Microsoft Presses Yahoo to Take $44 Billion Deal

Microsoft told Yahoo over the weekend that it has three weeks to accept the offer it made to buy the Internet company for more than $44 billion — or it will face a hostile takeover.

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It is Monday morning, when we talk about technology, and today we'll start with the war between Microsoft and Yahoo. Microsoft is still trying to buy Yahoo, and this weekend they put on some more pressure.

The CEO, Steve Balmer, wrote to Yahoo executives warning that if they don't accept his bid soon, he may launch a hostile takeover bid and might end up paying less.

This morning, Yahoo's CEO, Jerry Yang, wrote back. He told Microsoft he's not opposed to the deal, but $42 billion is not enough to buy one of the best known Internet companies right now.

We have more this morning from NPR's Wendy Kaufman. She's reporting from Seattle.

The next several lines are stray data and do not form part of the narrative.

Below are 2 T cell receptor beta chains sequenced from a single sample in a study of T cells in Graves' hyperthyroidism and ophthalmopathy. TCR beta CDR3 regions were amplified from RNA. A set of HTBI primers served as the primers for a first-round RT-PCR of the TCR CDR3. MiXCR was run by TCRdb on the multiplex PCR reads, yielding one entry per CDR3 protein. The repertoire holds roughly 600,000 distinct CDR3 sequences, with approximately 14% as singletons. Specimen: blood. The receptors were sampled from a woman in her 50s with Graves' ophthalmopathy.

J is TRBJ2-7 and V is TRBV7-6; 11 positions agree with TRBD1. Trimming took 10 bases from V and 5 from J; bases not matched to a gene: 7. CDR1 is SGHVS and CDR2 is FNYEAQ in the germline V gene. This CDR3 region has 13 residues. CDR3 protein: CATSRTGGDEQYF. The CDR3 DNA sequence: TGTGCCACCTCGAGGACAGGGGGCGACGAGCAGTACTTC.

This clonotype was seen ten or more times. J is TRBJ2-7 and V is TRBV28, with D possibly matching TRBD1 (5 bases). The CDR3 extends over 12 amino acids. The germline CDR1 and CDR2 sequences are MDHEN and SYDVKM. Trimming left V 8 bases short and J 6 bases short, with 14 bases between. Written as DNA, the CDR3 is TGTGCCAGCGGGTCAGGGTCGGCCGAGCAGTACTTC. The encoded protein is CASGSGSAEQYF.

WENDY KAUFMAN: In his letter, Microsoft CEO Balmer called his company's offer generous; it represented a substantial premium over the stock price at the time. Balmer said that offer was designed to create a speedy and ultimately friendly deal. Despite that, he wrote, there has been no meaningful negotiation to conclude an agreement. So Microsoft is ratcheting up the pressure on Yahoo's board, warning if there's no agreement within three weeks, Microsoft will go directly to Yahoo's shareholders in an effort to gain control of that company. And that, said Balmer, would have an undesirable impact on Yahoo's value. In other words, Microsoft would offer less than the $31 a share that's now on the table.

Rob Enderly, a Silicon Valley technology analyst, says Microsoft knows this standoff can't go on forever. It's putting a cloud on both companies. But he adds that the deal and the company's responses seem to him to be upside-down.

Mr. ROB ENDERLY (Technology Analyst): Yahoo should want this deal and Microsoft shouldn't. Microsoft appears to be over-paying. Yahoo seems to be getting substantially more for a property that's declining in value. Yahoo should be jumping over itself to say yes. Microsoft should be trying to walk away. And so we'll see how it goes.

KAUFMAN: Wendy Kaufman, NPR News, Seattle.

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